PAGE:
MIT2_017JF09_ch06

# MIT2_017JF09_ch06 - x y z w w G w v G v v u u G u G y G x G...

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Unformatted text preview: x y z w w + G w v + G v v u u + G u G y G x G z 6 WATER WAVES 35 6 WATER WAVES Surface waves in water are a superb example of a stationary and ergodic random process. The model of waves as a nearly linear superposition of harmonic components, at random phase, is confirmed by measurements at sea, as well as by the linear theory of waves, the subject of this section. We will skip some elements of ﬂuid mechanics where appropriate, and move quickly to the cases of two-dimensional, inviscid and irrotational ﬂow. These are the major assumptions that enable the linear wave model. 6.1 Constitutive and Governing Relations First, we know that near the sea surface, water can be considered as incompressible, and that the density ρ is nearly uniform. In this case, a simple form of conservation of mass will hold: ∂u ∂v ∂w + + = 0 , ∂x ∂y ∂z where the Cartesian space is [ x, y, z ], with respective particle velocity vectors [ u, v, w ]. In words, the above equation says that net ﬂow into a differential volume has to equal net ﬂow out of it. Considering a box of dimensions [ δx, δy, δz ], we see that any δu across the x-dimension, has to be accounted for by δv and δw : δuδyδz + δvδxδz + δwδxδy = 0 . Next, we invoke Newton’s law, in the three directions: ∂u ∂u ∂u ∂u ∂p ∂ 2 u ∂ 2 u ∂ 2 u ρ ∂t + u ∂x + v ∂y + w ∂z = − ∂x + µ ∂x 2 + ∂y 2 + ∂z 2 ; ∂v ∂v ∂v ∂v ∂p ∂ 2 v ∂ 2 v ∂ 2 v ρ ∂t + v ∂x + w ∂y + u ∂z = − ∂y + µ ∂x 2 + ∂y 2 + ∂z 2 ; ∂w ∂w ∂w ∂w ∂p ∂ 2 w ∂ 2 w ∂ 2 w ρ ∂t + w ∂x + u ∂y + v ∂z = − ∂z + µ ∂x 2 + ∂y 2 + ∂z 2 − ρg. T T T T T x x x x y y y y I#!#0T#2#5 I#!#T#2#5 I#!#0T I#!#3 6 WATER WAVES 36 Here the left-hand side of each equation is the acceleration of the ﬂuid particle, as it moves ∂u through the differential volume. The terms such as u ∂x capture the fact that the force balance is for a moving particle; the chain rule expansion goes like this in the x-direction: du ∂u ∂u ∂x ∂u ∂y ∂u ∂z = + + + , dt ∂t ∂x ∂t ∂y ∂t ∂z ∂t where u = ∂x/∂t and so on. On the right side of the three force balance equations above, the differential pressure clearly acts to slow the particle (hence the negative sign), and viscous friction is applied through absolute viscosity µ . The third equation also has a term for gravity, leading in the case of zero velocities to the familiar relation p ( z ) = − ρgz , where z is taken positive upward from the mean free surface. 6.2 Rotation and Viscous Effects In a ﬂuid, unlike for rigid bodies, rotation angle is taken as the average of the angular deﬂections of the faces. Hence, a net rotation only occurs if the deﬂection of each face is additive. If they are opposing, then we have only a shearing of the element, with no rotation....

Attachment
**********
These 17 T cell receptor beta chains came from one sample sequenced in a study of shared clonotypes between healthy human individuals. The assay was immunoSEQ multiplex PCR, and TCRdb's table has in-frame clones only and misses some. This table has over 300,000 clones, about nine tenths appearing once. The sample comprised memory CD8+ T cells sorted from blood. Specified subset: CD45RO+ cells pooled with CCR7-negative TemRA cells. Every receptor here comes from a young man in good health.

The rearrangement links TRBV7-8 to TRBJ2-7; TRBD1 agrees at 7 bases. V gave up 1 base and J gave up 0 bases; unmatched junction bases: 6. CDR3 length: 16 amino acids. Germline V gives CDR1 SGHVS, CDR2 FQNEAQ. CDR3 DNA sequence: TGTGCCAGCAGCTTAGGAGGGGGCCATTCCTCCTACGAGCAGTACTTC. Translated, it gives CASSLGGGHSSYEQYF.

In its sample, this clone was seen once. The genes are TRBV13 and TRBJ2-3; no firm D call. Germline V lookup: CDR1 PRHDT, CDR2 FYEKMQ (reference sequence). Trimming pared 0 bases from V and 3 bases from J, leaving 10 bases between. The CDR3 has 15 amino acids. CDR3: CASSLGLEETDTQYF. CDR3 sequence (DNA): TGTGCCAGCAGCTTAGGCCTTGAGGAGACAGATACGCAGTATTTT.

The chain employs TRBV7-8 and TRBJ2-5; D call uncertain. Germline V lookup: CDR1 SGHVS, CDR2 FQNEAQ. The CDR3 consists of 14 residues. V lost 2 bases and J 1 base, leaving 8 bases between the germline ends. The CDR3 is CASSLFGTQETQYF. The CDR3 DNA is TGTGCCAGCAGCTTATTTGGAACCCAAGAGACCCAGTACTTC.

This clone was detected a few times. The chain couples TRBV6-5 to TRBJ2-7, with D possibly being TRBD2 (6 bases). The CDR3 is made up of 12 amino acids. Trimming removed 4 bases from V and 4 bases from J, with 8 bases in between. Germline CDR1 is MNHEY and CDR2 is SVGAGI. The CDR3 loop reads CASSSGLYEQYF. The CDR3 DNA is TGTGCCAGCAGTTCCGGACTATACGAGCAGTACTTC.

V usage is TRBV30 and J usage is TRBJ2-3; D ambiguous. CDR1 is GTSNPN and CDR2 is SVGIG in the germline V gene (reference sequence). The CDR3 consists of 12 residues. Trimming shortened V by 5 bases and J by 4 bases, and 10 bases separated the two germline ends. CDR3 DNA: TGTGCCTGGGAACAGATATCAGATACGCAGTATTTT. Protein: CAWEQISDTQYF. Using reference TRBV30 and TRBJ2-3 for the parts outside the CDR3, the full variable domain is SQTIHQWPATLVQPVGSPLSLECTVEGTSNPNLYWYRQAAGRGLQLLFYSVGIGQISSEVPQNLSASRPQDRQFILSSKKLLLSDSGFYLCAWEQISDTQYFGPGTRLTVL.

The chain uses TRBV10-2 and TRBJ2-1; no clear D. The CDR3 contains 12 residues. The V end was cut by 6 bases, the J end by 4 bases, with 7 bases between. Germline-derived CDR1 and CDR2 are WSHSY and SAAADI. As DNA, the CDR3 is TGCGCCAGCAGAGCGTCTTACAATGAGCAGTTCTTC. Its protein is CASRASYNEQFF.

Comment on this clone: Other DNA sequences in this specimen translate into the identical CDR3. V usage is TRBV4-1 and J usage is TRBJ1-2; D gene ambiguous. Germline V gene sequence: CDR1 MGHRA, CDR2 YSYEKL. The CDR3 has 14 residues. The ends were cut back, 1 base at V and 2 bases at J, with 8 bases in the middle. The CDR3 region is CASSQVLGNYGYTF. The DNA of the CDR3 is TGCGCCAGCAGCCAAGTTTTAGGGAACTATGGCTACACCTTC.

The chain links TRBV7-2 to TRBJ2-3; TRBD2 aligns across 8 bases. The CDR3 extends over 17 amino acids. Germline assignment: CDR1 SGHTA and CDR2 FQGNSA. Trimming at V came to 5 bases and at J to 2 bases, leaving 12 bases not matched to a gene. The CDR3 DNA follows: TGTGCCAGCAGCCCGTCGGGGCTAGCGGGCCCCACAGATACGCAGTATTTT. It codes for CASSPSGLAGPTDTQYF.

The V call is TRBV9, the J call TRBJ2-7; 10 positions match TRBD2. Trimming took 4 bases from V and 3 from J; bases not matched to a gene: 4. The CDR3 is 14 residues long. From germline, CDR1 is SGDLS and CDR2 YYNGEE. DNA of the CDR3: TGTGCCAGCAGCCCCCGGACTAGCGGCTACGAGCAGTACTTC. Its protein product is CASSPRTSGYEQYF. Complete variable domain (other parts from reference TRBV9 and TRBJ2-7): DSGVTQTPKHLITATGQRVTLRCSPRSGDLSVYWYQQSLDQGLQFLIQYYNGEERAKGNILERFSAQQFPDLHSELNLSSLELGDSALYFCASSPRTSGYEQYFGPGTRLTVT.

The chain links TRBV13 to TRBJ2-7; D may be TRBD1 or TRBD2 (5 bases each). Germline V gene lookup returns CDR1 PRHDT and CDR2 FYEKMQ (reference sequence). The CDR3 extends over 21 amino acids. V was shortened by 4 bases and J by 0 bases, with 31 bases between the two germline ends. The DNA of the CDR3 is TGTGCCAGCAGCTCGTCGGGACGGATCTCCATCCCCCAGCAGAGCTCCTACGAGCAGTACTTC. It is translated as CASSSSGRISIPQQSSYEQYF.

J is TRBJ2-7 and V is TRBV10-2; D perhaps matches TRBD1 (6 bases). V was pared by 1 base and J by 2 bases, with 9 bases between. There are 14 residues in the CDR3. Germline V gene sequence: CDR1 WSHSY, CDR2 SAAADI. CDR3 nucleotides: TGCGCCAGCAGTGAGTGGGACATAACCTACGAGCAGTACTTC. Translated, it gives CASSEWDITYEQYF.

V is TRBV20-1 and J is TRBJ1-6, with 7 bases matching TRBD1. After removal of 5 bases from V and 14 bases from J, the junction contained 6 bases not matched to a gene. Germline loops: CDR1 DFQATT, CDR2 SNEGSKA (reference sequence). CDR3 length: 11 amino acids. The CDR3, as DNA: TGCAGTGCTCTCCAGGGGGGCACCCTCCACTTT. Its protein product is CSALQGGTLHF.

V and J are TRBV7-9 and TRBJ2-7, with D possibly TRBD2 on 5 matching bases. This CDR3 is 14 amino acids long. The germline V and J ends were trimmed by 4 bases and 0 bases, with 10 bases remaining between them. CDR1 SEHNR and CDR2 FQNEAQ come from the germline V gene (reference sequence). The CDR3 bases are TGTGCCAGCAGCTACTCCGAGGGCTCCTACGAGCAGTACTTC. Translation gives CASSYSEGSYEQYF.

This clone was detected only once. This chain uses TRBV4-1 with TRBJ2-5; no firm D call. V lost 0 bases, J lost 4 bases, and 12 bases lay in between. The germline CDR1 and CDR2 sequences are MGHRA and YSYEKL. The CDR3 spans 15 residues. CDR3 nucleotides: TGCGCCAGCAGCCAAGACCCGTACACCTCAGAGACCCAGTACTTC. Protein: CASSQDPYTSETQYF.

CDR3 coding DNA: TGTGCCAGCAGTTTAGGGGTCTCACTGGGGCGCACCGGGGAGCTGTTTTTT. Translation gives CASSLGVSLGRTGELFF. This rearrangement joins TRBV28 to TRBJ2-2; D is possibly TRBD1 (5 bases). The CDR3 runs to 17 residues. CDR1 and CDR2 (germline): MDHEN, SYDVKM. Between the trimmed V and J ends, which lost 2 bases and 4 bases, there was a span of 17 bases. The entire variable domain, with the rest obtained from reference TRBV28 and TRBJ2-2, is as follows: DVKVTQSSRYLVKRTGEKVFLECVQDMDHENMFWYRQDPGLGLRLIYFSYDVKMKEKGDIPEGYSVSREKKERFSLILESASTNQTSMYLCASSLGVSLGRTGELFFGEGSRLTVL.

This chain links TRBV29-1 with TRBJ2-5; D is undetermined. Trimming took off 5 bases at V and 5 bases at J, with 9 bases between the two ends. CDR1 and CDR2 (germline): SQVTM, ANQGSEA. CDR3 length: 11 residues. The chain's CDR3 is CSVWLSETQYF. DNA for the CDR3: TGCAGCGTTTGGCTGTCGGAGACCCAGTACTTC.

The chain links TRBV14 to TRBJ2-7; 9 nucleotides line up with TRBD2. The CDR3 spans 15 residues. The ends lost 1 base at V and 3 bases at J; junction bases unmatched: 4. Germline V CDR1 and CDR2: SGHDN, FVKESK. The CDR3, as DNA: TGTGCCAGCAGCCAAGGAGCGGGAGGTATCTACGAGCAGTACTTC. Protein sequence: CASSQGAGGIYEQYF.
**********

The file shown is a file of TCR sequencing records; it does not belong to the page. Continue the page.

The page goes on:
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MIT2_017JF09_ch06 - x y z w w G w v G v v u u G u G y G x G...

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